I'm a bodybuilder – my fit lifestyle hid my cancer for five years, but now I go to the gym for three hours a day | The Sun

A SUPER-FIT mom was stunned to discover her body had been growing a tumor for up to five years.

Now she's back in the gym for hours every day and has revealed how she beat cancer to become a bodybuilder.

Mom-of-one Annamarya Scaccia, 40, went to the doctor for a regular checkup in July 2020.

Despite her dedicated fitness regimen, the Texan was stunned when her doctor noticed abnormalities in her blood results.

At first, medical professionals advised her to cut back on the protein powders she was taking and reduce exercising to see if changed the results.

But the creatine levels in her kidneys also raised a red flag – and an ultrasound found a five-centimeter mass on her left kidney.

The lump was cancerous and, terrifyingly, had been growing for up to five years without Scaccia suspecting a thing.

“I was terrified because I didn't know if my worst fear would come true – that I wouldn't be able to watch my son grow up,” Scaccia said.

Before her diagnosis, the communications director was a kickboxer.

She was training for two hours a day, six days a week, and hoping to compete in Muay Thai fights.

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Scaccia had been focusing heavily on her fitness since 2017, after a long-term relationship ended, and was eating a high-protein diet to help her become stronger.

She was fitter than she had ever been before – and had no idea that there was something seriously wrong.

Scaccia said: “There wasn't a sign or, at least, I didn't recognize any signs."

The grateful mom credits her medical team with saving her life.

“The cancer was caught because I had a hyper-vigilant doctor who did her due diligence," Scaccia said.

"She didn't like the way my creatinine and blood urea nitrogen levels looked," the mom remembered, "so she wanted to investigate why."

Initial concern from the doctor eventually led to Scaccia's diagnosis on September 30, 2020.

Within a week, a urologist told her she would need a nephrectomy, which is removal of part or all of the kidney.

She didn’t yet know what type of cancer she had, nor how advanced it was.

Scaccia worried she wouldn’t be around to see her seven-year-old son, Kelly, grow up.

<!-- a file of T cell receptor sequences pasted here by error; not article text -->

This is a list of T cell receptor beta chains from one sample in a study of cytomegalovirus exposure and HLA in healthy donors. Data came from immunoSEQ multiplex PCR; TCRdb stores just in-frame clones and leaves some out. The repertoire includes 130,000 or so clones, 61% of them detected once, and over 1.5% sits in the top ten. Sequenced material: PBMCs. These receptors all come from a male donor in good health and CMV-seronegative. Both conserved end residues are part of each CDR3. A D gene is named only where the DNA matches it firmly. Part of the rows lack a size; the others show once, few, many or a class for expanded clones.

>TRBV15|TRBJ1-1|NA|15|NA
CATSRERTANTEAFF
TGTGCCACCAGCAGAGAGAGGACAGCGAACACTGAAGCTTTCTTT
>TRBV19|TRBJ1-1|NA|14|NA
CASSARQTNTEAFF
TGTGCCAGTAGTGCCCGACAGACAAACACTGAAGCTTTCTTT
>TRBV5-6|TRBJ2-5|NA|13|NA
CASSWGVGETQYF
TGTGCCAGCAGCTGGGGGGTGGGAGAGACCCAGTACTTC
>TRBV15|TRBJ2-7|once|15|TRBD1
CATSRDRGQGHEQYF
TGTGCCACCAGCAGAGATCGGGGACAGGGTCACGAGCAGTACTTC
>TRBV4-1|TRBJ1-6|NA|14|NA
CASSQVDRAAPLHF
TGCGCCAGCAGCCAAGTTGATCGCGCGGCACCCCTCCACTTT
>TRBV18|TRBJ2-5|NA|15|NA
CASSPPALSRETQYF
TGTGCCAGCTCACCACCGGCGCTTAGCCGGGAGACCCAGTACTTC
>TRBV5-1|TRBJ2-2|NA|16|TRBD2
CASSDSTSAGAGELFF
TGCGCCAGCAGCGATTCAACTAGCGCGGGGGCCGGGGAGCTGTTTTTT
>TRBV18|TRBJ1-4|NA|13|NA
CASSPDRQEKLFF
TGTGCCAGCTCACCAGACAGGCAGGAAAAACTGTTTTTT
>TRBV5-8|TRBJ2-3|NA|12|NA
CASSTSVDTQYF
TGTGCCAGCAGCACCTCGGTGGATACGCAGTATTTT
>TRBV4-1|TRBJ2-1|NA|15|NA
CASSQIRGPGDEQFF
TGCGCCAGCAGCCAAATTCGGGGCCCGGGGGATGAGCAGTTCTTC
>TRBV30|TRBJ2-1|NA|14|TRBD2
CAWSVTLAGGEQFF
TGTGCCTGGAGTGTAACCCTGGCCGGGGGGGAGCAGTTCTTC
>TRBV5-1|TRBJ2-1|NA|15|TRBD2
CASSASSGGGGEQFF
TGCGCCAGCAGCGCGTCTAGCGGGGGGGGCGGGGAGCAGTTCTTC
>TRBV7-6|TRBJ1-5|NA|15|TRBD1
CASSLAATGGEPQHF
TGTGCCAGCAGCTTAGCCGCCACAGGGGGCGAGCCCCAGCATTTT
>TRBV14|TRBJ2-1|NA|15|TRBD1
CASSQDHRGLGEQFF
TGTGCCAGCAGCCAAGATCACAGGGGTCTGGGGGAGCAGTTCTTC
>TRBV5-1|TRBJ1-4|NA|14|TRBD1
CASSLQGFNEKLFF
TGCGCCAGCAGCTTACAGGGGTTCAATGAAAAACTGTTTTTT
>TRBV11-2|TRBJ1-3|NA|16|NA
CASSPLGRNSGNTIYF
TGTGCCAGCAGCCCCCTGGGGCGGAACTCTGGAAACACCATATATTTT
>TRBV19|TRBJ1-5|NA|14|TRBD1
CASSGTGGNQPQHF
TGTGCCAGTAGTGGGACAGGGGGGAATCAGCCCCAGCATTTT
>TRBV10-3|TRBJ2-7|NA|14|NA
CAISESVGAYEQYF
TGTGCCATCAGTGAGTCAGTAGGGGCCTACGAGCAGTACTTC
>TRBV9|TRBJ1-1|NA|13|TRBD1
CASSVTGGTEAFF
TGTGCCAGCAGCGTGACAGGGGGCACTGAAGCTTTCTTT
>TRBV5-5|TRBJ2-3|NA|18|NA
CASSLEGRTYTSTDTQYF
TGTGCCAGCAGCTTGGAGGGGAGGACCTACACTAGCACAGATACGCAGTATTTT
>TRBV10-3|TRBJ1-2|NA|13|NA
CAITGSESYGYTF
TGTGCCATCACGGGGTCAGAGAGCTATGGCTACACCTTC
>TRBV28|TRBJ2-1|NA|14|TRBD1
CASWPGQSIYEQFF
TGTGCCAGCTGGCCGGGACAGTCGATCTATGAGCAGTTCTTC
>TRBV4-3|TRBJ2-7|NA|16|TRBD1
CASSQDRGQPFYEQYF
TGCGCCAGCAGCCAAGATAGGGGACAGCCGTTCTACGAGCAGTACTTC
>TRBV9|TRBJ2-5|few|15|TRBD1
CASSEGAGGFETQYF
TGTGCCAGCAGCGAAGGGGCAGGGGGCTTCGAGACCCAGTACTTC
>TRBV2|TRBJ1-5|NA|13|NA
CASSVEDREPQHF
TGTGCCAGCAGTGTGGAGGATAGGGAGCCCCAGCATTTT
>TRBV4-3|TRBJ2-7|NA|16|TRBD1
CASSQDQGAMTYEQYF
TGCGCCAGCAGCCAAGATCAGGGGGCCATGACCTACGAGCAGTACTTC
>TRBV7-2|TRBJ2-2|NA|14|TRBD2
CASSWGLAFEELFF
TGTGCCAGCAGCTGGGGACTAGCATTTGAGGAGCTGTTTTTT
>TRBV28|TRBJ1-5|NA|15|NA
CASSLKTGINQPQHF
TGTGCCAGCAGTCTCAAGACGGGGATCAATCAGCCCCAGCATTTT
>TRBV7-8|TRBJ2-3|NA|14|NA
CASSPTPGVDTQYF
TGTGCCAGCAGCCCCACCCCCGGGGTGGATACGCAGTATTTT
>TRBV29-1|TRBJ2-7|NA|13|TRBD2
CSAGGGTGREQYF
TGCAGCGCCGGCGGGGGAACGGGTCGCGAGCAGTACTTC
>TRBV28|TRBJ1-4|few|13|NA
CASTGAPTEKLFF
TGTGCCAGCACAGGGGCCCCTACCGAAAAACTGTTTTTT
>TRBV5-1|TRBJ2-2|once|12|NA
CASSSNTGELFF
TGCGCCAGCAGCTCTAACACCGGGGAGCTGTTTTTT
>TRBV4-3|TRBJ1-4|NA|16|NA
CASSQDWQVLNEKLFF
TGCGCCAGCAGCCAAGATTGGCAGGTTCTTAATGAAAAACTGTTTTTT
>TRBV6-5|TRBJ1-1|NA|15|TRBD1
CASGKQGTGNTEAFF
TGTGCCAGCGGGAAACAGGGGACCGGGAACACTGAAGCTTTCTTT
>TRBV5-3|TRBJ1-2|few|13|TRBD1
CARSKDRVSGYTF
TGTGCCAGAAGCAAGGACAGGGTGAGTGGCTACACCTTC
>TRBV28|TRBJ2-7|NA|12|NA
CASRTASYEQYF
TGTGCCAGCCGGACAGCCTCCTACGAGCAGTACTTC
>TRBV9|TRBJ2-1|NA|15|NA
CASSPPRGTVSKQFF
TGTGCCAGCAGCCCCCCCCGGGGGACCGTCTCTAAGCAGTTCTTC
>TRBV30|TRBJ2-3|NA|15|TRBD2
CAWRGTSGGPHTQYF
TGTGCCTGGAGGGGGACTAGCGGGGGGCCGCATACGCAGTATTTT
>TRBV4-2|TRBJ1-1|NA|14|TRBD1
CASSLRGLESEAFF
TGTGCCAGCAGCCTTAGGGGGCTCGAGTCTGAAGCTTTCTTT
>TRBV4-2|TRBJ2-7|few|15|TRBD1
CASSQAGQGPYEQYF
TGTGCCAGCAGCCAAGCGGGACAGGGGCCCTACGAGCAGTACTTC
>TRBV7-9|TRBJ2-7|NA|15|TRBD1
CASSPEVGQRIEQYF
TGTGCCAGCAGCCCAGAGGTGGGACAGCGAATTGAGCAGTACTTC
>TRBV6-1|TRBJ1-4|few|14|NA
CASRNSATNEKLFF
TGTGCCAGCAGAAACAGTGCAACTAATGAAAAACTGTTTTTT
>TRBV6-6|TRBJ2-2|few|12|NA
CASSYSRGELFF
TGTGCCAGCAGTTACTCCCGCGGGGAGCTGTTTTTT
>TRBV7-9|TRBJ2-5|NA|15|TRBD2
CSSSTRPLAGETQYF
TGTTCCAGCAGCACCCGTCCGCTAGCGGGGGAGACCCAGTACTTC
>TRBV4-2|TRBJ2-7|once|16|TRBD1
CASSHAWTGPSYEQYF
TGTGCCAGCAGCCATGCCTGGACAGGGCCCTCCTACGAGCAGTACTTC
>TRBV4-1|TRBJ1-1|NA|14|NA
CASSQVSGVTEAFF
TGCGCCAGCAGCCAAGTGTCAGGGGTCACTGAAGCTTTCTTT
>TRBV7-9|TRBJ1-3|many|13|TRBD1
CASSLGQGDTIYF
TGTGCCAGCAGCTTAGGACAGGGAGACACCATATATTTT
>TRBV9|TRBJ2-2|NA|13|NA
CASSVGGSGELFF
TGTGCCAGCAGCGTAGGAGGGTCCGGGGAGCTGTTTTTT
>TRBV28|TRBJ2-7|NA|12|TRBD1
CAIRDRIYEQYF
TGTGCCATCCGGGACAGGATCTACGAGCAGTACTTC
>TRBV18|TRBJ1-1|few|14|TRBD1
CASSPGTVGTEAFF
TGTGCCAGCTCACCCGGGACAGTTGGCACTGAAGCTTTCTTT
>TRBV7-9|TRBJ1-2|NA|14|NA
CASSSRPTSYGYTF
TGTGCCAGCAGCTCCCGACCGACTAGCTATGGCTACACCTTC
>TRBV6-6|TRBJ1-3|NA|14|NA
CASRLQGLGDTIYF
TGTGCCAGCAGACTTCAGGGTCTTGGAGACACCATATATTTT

“He was frightened of losing me and clinging to me wherever we went," Scaccia said.

Scaccia's surgery that October revealed she had stage 1 chromophobe renal cell carcinoma.

The slow-growing, rare form of kidney cancer affects roughly five percent of cases.

Scaccia's doctors believe she had been living with it for up to five years without knowing it.

She claims doctors had previously dismissed concerns and hadn’t investigated further, leaving her both “surprised and angry” by the diagnosis.

Thankfully, the surgery was successful and Scaccia didn’t need further treatment.

Six months after recovery, she restarted her fitness journey, but this time with a twist: focusing on becoming a bodybuilder.

“I eased back into working out, starting slowly with walks," Scaccia said.

Then she took "boot camp classes with bodyweight exercises and resistance bands, and began lifting weights in April 2021."

Scaccia did have to give up some other forms of exercise.

“Kickboxing was no longer an option for me – at least, not training for competition.

"I just can't risk an opponent kicking my right side and damaging my right kidney.

“But I love being strong, and I wanted to get stronger, so I knew lifting weights was the perfect way to do so," she said.

Scaccia would spend up to three hours in the gym, six days a week to get her body in top form.

“I competed in my first natural bodybuilding show as a figure athlete in November 2021 after nine months spent training," she said.

While she competed in two shows in November 2022, Annamarya is now taking a break from competing.

“I spent the last two years trying to prove something to other people," Scaccia explained.

"My cancer didn't take me out, that my cancer didn't take away fitness from me, that I am more than my diagnosis."

Now, she's ready to rest.

“My body was clearly telling me something that I didn't want to listen to – that I needed a break, I need to focus on myself and deal with all of those emotions that I have been running away from," she said.

Scaccia would love to compete again, and is considering a return to bodybuilding "sometime late 2024."

"For now, I am going to put all my energy into myself, into healing, into living life for myself, so I can come back even stronger," she said.

She is now working as an ambassador for the Kidney Cancer Association and as a certified fitness and nutrition coach.

There, she helps other kidney cancer survivors and people with kidney-related concerns who want to get into weightlifting.

“I want to change the narrative," Scaccia said. "I want to make fitness fit for people like me, who operate in that grey space of nutrition."

She also hopes to make bodybuilding more accessible.

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“I want to open up the world of natural bodybuilding and make it more inclusive and welcoming of people like me," Scaccia said.

"Our muscle gains may not happen as quickly as other people who can pack in the protein. But we do gain, and we do get strong,” she said.

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